The 76 year wait for a British winner of a men's Grand Slam tennis event is over. Under the lights on Arthur Ashe Stadium in New York, Andy Murray won a quite breathtaking 5 set final against Novak Djokovic at the US Open, winning 7-6, 7-5, 2-6, 3-6, 6-2 in 4 hours 54 minutes. Murray's first major title was delivered in the context of one the finest tennis matches of recent times, ending Djokovic's run of 27 straight wins in Grand Slam matches played on a hard court.
This is a final which will go down in tennis history after a series of rallies up there with the best ever witnessed. The quality of tennis was mezmerising, with both players producing their best on the biggest stage available. Murray took the first set 7-6, winning a thrilling tie-break 12-10 with his fifth set point, with the drama of that set setting the tone for the rest of the match.
Murray raced to a 4-0 lead in the second, before Djokovic upped his game and brought the set back on serve. The balance of power was ebbing and flowing before Murray eventually took it 7-5, going two sets to love ahead and looking a safe bet for victory. However, everybody in tennis knows Novak Djokovic can never be written off, and the world number 2 was not about to surrender his title with a whimper.
The Serbian has carved a glittering career out of his ability to fight back, constantly asking questions of his opponent; never knowing when he is beaten. He began dictating play and Murray was struggling to stay with him. He took the third 6-2 and then levelled the match at two sets all after winning the fourth 6-3. Momentum in any sport can swing but in tennis it shifts dramatically and that's exactly what had happened here. Djokovic was in the ascendency.
Just as the nation was beginning to doubt the prospect of a Murray win, he delivered a monumental final set performance that clinched the title, taking it 6-2. The Scot could barely walk up to collect the trophy at the end of the match such was the energy he had expended in sealing the victory. In an on court interview after the match, the 2012 US Open champion said: "I don't know how I came through it in the end. I just managed to get through it".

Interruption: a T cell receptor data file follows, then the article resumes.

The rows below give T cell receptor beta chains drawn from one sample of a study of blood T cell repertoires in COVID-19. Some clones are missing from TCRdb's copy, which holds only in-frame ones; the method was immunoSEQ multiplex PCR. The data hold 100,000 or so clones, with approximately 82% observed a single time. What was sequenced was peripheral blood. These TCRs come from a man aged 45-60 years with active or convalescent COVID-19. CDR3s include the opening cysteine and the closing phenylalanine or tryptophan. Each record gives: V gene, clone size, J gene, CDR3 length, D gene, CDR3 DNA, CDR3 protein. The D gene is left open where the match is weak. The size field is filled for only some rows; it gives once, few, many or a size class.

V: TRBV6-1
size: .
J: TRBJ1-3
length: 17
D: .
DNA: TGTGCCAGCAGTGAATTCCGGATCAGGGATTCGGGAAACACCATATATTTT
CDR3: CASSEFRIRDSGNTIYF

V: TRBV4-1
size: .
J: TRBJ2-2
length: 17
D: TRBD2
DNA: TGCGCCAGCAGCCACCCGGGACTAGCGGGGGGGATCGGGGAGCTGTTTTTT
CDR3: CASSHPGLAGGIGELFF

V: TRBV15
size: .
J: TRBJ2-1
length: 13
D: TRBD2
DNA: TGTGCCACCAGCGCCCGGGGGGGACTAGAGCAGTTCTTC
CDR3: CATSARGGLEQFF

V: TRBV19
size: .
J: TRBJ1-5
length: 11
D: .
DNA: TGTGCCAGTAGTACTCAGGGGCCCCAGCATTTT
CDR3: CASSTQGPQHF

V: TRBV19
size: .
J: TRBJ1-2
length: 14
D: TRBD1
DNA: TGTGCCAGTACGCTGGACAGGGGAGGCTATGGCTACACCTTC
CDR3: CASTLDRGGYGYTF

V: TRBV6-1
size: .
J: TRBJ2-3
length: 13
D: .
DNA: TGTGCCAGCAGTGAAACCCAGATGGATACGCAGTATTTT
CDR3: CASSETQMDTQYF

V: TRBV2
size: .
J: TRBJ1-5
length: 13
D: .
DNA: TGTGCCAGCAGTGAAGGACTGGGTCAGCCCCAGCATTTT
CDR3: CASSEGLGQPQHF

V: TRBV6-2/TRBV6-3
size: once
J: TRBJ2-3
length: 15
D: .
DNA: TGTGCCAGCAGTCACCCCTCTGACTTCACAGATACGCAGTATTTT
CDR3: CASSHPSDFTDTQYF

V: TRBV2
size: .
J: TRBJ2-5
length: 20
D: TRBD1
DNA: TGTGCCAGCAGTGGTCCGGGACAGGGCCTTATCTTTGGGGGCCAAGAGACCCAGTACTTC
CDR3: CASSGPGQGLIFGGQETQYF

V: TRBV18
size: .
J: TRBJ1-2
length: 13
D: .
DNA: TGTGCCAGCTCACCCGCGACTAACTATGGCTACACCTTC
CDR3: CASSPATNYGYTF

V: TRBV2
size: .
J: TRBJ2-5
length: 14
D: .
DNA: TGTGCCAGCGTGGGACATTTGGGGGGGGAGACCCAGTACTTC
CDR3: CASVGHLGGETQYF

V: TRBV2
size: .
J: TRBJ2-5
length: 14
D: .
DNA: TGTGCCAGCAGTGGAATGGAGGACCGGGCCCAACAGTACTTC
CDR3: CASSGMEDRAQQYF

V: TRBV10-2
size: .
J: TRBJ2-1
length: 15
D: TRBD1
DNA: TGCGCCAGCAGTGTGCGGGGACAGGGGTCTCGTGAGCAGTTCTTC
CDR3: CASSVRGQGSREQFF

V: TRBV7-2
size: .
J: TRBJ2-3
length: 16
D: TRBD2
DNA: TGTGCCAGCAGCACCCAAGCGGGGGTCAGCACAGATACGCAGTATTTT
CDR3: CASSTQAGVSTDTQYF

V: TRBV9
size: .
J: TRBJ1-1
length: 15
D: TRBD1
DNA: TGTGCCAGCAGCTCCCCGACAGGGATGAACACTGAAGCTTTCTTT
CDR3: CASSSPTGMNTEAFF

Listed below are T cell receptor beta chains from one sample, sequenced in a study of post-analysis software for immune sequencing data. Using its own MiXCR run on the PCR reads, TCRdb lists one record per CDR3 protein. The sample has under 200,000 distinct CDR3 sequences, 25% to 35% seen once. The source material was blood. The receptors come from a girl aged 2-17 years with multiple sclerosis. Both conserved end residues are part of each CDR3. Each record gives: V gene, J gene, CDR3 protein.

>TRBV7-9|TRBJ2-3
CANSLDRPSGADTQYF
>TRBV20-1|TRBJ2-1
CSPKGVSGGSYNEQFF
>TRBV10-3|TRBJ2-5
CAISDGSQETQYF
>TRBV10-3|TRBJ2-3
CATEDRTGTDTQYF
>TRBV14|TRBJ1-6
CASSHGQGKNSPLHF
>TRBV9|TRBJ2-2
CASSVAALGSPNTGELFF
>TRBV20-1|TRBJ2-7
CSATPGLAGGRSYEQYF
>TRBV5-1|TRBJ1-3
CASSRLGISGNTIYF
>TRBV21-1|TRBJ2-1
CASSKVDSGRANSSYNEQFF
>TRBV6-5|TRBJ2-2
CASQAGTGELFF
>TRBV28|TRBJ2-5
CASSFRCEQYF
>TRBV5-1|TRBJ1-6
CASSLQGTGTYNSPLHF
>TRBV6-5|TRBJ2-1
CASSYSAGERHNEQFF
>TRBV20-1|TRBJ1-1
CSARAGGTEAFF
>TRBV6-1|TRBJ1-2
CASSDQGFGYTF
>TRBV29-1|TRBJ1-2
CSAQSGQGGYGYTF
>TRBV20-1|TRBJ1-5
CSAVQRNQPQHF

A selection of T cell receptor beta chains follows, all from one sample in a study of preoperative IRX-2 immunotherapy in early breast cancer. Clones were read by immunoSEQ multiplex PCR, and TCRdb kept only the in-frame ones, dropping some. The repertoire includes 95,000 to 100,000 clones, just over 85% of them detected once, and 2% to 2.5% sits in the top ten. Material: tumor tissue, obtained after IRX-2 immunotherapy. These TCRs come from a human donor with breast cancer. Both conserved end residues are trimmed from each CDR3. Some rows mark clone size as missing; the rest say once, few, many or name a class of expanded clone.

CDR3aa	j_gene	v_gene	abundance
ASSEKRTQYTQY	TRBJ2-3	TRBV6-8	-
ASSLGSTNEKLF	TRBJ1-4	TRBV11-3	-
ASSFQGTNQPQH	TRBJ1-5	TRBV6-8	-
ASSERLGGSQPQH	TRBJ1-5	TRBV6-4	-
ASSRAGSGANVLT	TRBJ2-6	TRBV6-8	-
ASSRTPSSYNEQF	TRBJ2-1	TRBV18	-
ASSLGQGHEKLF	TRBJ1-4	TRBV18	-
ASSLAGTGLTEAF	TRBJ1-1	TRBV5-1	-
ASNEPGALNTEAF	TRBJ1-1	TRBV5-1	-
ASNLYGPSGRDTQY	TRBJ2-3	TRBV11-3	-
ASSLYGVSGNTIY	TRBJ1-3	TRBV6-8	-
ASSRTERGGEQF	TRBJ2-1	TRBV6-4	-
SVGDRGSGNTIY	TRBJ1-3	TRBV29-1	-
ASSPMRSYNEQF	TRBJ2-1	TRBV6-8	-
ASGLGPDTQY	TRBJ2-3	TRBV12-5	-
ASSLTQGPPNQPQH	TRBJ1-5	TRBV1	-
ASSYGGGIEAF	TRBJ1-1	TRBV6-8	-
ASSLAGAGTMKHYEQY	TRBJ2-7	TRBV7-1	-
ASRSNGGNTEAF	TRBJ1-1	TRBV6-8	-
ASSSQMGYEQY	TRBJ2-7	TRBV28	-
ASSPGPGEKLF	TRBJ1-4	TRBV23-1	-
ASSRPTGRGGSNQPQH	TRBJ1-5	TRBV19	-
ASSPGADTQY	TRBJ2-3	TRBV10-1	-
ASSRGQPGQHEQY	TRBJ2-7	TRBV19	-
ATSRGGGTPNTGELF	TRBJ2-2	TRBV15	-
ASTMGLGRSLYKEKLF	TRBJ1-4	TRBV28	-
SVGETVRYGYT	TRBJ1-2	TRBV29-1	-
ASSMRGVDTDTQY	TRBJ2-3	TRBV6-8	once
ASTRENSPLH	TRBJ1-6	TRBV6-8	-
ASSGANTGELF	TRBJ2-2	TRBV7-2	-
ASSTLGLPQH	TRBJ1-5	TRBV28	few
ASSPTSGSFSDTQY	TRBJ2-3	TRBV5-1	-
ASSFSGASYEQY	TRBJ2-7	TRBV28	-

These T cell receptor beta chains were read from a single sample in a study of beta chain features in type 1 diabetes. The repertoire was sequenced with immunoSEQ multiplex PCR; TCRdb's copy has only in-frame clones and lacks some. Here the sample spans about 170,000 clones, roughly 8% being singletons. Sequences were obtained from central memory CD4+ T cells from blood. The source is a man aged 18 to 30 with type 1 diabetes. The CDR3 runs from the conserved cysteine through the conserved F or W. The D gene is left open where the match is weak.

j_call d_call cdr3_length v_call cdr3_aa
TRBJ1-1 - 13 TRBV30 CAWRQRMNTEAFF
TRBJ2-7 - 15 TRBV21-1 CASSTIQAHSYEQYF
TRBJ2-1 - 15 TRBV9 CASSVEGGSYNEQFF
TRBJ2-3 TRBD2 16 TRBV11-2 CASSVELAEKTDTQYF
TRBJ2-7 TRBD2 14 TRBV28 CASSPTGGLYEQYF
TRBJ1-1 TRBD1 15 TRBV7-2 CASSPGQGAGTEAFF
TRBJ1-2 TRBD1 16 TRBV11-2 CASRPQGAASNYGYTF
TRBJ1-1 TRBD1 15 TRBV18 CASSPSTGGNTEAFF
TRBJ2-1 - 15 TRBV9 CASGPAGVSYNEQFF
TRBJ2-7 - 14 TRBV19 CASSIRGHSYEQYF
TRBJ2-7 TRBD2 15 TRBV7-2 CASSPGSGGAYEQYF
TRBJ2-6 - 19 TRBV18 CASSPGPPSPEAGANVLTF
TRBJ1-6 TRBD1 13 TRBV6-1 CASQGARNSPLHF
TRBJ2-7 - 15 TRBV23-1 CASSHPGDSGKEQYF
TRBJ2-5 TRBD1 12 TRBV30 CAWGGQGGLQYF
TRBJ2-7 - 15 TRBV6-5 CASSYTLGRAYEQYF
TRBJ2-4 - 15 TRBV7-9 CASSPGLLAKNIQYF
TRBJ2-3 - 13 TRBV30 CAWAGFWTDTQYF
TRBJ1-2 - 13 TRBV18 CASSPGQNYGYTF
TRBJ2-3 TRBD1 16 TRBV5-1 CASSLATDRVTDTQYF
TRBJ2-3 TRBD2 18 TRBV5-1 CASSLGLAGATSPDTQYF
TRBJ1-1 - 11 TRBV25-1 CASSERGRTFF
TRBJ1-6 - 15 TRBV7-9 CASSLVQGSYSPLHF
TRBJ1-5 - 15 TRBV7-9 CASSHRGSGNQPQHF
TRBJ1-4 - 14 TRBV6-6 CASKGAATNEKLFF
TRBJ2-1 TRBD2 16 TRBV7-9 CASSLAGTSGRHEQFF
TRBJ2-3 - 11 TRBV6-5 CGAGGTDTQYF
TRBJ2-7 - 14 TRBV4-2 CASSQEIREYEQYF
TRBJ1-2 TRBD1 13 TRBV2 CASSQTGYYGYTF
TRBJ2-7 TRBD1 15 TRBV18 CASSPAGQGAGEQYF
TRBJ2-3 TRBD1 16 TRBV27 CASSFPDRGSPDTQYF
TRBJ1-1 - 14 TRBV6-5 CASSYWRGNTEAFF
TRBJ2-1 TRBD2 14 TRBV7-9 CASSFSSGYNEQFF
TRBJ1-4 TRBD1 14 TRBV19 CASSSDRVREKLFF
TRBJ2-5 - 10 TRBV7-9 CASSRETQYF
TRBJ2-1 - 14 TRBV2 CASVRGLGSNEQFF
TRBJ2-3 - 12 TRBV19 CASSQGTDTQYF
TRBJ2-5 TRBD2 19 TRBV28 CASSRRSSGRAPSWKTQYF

The US Open is often criticised for its scheduling but the drama and atmosphere this tournament can produce during night sessions is amazing. After bad weather had delayed matches over the weekend, this final was played a day later than planned but the stadium was full of fans enthralled at what they were seeing. The whole world was captivated. This night will live long in the memory of British and non-British tennis fans alike.
The win sees Murray move up to world number 3 after a summer in which he made his first appearance in a Wimbledon final, took Olympic Gold in London after crushing Roger Federer, and now win his maiden Grand Slam title. No one can deny Murray deserves his success, with very few players having to endure as much disappointment as he has. This was his fifth major final, having taken only one set in any of his previous four attempts. His coach, Ivan Lendl, who was brought in to alter Murray's mindset and make him a champion, also needed five attempts to win one, and his appointment now looks like a masterstroke from Murray.
It felt before the match as though another defeat in a major final would be too much for Murray to take; as if this was a vital point his career. The pressure of becoming the first man to lose his first five Grand Slam finals could have been too much to recover from. Now, the tennis world expects further majors from a man who no longer feels inferior to anyone. Whereas Federer, Rafa Nadal and Djokovic had all won their first major title by beating players who had never won a Slam before, Murray has done it the hard way. In the finest era in men's tennis history, Andy Murray has become US Open champion, an achievement which cannot be underestimated.
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